But there are places where the Scannel photo truly lacks: the eyebrows are too thick, the hair is not customarily combed in front of his ears nor parted in the middle, the origins of the touched up facial features are uncertain, the fraternal key fob (above his hands) is not a recognized possession of Joseph Smith’s, etc. These discrepancies needn’t eliminate the Scannel photograph as a possible photo of the prophet, but they are brought up as points of interest wherein an alternative candidate photograph excels:
This photograph will here be referred to as the “Spiritus” photo, in that it was first published in a YouTube video by a mysterious channel called Spiritus.TV—’mysterious’ in that their only upload was a brief analysis and “reveal” of the above photo. All inquiries and research into the channel or its owners have so far ended in dead ends except some details they left about themselves: they are not affiliated with The Church of Jesus Christ of Latter-day Saints, they are based out of the United Kingdom, and the photo was somehow identified as being Joseph Smith by facial recognition software developed for use with historical portraits.
The Spiritus photo, as described in their video, was said to be discovered in St. Louis, Missouri, along with a photo of a male who appeared to resemble Brigham Young. All other details regarding it remain unknown at this time. It is, however, the best candidate for a photo portrait of the Prophet Joseph Smith to date.
Let’s look at some interesting details:
It may be worth noting that it has a very similar frame to the Scannel photo, which indicates at least that they were taken in the same timeframe if not by the same photographer; that the subject is the same person we cannot conclude on this point of mere ornamentation:
If they are the same subject, the Spiritus one is apparently a fuller man than the Scannel, both in terms of weight and hair. Is the Spiritus subject merely a fuller, healthier Joseph Smith? Or do his physical attributes prove him to be the only real Joseph between them?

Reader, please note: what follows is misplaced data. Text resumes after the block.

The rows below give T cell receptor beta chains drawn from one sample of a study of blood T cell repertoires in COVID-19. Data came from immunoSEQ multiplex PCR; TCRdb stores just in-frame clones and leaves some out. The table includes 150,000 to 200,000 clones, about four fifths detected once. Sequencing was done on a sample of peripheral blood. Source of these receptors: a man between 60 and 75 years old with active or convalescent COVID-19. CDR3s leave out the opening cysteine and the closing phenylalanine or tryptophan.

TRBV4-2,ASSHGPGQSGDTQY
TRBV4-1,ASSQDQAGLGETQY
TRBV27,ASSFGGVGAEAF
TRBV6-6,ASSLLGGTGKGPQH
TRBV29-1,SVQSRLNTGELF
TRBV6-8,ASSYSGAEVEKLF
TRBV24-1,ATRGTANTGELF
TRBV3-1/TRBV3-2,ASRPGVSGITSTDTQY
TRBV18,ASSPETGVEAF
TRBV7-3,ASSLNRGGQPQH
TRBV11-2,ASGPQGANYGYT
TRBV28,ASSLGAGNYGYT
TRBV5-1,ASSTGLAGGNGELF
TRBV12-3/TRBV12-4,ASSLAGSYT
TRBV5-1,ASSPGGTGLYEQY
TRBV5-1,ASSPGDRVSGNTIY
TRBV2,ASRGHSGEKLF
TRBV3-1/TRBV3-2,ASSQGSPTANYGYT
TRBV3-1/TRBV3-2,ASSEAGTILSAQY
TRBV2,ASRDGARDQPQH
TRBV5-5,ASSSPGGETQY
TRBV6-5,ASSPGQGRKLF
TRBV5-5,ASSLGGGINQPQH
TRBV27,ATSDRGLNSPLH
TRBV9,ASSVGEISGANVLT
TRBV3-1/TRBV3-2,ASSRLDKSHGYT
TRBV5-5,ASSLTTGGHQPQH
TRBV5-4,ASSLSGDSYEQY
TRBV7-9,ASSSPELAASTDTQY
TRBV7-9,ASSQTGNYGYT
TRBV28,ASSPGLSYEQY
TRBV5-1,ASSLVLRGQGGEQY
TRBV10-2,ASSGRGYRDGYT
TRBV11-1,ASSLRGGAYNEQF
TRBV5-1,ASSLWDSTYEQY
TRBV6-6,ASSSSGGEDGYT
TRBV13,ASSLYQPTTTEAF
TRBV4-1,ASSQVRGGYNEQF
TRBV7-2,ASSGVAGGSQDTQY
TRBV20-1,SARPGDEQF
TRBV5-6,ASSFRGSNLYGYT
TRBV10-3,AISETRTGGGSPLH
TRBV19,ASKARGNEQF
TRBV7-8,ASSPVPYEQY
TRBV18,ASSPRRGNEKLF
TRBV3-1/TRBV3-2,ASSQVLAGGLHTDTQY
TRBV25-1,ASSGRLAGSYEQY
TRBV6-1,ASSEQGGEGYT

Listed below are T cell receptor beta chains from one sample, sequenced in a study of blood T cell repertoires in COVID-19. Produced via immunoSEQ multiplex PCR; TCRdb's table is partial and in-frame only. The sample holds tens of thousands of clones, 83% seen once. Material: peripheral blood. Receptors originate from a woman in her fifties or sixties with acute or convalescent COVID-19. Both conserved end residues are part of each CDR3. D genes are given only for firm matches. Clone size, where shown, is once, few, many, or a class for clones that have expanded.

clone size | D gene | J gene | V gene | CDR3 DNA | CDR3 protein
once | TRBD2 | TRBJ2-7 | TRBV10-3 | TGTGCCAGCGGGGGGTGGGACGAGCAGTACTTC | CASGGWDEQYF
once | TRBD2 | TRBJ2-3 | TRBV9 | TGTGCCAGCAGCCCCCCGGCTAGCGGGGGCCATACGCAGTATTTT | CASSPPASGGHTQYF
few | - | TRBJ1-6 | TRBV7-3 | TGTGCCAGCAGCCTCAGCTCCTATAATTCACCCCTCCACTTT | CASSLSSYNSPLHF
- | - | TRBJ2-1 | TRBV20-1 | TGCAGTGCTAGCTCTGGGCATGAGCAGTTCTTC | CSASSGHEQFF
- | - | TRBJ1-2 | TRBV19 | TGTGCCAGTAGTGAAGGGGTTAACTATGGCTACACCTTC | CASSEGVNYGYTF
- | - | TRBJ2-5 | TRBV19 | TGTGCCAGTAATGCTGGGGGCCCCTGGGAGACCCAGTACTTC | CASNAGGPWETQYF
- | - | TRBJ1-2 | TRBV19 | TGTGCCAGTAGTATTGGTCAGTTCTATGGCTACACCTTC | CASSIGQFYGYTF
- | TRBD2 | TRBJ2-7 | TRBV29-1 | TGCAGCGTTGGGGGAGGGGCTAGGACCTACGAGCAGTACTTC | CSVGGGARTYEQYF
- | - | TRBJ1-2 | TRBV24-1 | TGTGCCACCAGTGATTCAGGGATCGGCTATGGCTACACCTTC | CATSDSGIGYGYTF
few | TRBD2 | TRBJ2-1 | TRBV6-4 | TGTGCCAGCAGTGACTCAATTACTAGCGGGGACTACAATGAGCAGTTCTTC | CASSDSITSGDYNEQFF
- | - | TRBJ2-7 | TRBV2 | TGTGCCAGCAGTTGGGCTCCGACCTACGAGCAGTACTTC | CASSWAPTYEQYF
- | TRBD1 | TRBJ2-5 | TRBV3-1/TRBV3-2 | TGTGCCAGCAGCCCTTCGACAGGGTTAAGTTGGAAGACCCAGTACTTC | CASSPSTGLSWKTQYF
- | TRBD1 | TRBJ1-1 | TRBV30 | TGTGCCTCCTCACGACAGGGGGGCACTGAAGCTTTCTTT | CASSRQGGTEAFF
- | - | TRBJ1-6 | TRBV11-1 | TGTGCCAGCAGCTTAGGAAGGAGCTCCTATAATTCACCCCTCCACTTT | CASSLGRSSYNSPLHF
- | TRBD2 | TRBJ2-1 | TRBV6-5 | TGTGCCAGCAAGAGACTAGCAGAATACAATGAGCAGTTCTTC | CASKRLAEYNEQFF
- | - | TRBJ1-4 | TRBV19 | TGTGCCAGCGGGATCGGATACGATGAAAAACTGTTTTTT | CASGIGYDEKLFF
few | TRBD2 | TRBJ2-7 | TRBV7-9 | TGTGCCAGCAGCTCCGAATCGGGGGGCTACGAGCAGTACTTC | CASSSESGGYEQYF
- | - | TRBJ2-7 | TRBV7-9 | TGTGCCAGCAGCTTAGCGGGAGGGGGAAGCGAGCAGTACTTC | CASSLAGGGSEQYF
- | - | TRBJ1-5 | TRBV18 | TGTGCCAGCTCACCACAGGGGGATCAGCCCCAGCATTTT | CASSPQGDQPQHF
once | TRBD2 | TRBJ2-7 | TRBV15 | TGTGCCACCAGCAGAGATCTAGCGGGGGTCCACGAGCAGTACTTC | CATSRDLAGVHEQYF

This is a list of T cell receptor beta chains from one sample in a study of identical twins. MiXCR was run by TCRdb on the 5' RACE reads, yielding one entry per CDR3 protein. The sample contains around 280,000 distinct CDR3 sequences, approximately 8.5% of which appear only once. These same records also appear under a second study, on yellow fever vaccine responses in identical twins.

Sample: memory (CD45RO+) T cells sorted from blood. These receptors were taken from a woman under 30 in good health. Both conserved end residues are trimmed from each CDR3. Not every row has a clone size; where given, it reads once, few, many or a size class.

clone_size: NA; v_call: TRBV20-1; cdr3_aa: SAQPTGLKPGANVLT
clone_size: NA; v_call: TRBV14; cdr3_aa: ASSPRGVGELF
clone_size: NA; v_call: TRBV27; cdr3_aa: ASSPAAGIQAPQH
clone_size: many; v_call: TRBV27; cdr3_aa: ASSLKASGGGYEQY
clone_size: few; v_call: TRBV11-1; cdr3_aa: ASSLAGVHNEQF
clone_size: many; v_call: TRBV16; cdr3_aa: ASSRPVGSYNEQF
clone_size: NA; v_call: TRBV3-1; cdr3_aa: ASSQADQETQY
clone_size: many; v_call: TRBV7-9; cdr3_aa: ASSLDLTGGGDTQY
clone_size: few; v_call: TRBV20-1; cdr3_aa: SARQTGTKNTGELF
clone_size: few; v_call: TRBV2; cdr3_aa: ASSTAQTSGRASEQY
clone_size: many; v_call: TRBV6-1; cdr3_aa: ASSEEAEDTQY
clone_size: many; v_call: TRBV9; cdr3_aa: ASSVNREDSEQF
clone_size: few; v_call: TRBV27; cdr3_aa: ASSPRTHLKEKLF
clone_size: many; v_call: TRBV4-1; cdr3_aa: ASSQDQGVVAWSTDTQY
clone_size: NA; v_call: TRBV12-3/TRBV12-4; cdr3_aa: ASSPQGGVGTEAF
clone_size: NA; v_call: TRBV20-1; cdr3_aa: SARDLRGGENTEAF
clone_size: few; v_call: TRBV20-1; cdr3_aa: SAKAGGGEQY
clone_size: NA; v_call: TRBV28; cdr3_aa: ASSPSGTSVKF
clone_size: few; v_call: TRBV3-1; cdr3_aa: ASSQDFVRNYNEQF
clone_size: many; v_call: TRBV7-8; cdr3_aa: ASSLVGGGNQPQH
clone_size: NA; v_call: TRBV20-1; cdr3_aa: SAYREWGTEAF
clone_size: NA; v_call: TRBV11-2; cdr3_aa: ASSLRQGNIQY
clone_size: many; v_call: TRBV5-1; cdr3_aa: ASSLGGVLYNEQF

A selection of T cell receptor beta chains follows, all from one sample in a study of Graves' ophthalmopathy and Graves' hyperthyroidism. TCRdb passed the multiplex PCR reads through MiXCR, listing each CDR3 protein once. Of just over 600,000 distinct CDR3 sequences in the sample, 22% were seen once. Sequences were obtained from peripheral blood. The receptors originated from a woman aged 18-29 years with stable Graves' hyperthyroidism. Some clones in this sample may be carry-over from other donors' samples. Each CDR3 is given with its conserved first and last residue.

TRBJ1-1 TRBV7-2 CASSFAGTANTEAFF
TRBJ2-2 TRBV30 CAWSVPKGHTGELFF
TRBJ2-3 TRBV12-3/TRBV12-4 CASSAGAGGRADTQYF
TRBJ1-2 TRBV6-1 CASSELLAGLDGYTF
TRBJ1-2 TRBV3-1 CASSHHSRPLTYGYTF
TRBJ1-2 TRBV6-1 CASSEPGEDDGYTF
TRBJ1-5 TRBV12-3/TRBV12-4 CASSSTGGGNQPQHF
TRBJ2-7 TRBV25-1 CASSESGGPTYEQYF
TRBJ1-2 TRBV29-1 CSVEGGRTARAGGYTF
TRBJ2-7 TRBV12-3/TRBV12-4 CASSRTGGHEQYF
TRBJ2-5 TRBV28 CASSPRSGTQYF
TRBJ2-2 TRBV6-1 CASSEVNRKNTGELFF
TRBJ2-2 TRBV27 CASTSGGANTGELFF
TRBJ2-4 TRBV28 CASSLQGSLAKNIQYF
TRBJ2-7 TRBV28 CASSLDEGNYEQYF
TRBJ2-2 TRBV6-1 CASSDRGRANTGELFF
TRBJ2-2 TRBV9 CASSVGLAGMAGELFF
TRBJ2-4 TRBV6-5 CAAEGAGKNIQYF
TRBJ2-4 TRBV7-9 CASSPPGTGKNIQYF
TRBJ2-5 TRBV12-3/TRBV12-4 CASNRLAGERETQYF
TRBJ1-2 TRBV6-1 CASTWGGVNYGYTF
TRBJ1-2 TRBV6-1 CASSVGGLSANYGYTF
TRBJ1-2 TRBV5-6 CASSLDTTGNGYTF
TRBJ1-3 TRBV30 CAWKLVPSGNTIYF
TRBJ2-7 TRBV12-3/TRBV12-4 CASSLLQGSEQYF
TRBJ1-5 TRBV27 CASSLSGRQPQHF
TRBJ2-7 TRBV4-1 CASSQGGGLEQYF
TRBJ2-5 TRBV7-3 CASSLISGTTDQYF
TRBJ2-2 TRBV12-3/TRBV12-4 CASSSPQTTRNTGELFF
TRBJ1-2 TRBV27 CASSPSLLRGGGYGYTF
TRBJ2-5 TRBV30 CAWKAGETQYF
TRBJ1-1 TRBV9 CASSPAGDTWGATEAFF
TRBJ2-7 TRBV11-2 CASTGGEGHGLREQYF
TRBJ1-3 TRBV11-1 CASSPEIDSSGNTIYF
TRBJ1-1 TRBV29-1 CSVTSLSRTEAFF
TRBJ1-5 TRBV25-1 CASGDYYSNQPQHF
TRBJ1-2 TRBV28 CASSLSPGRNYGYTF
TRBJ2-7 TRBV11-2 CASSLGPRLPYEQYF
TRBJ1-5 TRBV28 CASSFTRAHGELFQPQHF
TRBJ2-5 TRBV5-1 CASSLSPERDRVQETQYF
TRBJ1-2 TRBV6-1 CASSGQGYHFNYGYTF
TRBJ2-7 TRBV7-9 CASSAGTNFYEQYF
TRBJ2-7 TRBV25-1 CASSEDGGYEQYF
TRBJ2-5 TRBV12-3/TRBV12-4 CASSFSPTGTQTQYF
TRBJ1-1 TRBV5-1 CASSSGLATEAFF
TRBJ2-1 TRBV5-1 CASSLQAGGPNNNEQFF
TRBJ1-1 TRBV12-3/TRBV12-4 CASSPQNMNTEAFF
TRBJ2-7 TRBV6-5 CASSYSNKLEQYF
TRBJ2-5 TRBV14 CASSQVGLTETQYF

In comparing the features of the Spiritus portrait to that of the previously detailed Library of Congress photo submitted by Joseph Smith III, the question of the primacy of the William Major painting of Joseph Smith comes into play: which came first—the photo from which the painting was a copy, or was the photo a copy of the painting? They are too similar to suggest that they are independent creations.
Reed Simonsen’s research on the painting concludes that it is the product of producing a copy from an original photo, the Library of Congress photo being that original. He even produces evidence that the two images superimposed one over the other do not line up exactly. However, when I attempted the same experiment, the product was quite an exact match:
Interestingly, to get the images to line up perfectly, as is demonstrated in the above rendering, the Library of Congress image had to be scaled slightly to compensate for a lower perspective. It is as if the Library of Congress photographer positioned his camera slightly below the painting and aimed his lens upward, producing Simonsen’s cited focus blur on the vest buttons, etc. (see Page 1).
As the Library of Congress photo has many un-photographic qualities to it, we will proceed with the Spiritus photo analysis assuming the William Major painting is a primary original against whose more detailed features we can compare our subject.
The hairline is consistent with the painting, though William Major may have been reticent to include the grim detail of Joseph’s pulled out hair patches that may be visible in the Spiritus photo. Also note the part in the middle.
The eyes and temples are most striking: the eyebrows are an exact match, with Joseph’s right eyebrow possessing an thicker bottom triangle and a lighter tapered upper portion; a crease just right of center appears between the eyebrows; the eyelids match, with the Spiritus photo even exhibiting possible damage near the outside (note also the possible scar on Joseph’s left temple); the contour of the temples along where Joseph would comb his hair forward in front of ears follows the same lines.
Here the imperfection of a painted subject is perhaps manifest in the William Major painting, as a painter may measure features against one another until the whole is complete, often producing an overall distortion though particular features may appear true to life when examined in isolation. This may explain the steep jaw line exhibited by the William Major painting, whereas Joseph’s jaw line was described by contemporaries as large and square. Other features are consistent, however, including the thicker upper lip with the dipped contour, the substantial chin with a slight turn to Joseph’s left, the dimpled lip corners that denote full and forward cheeks, the same precise upward angle of the nose and exposure of the nostrils, etc.
Here is a closer version of the Spiritus photo. I cleaned it up and added color based on the William Major painting’s color pallet. Behold the man:
Praise to the man!
I sincerely hope that more information regarding the Spiritus photo comes to light soon. I believe it is a true photograph of the prophet, Joseph Smith.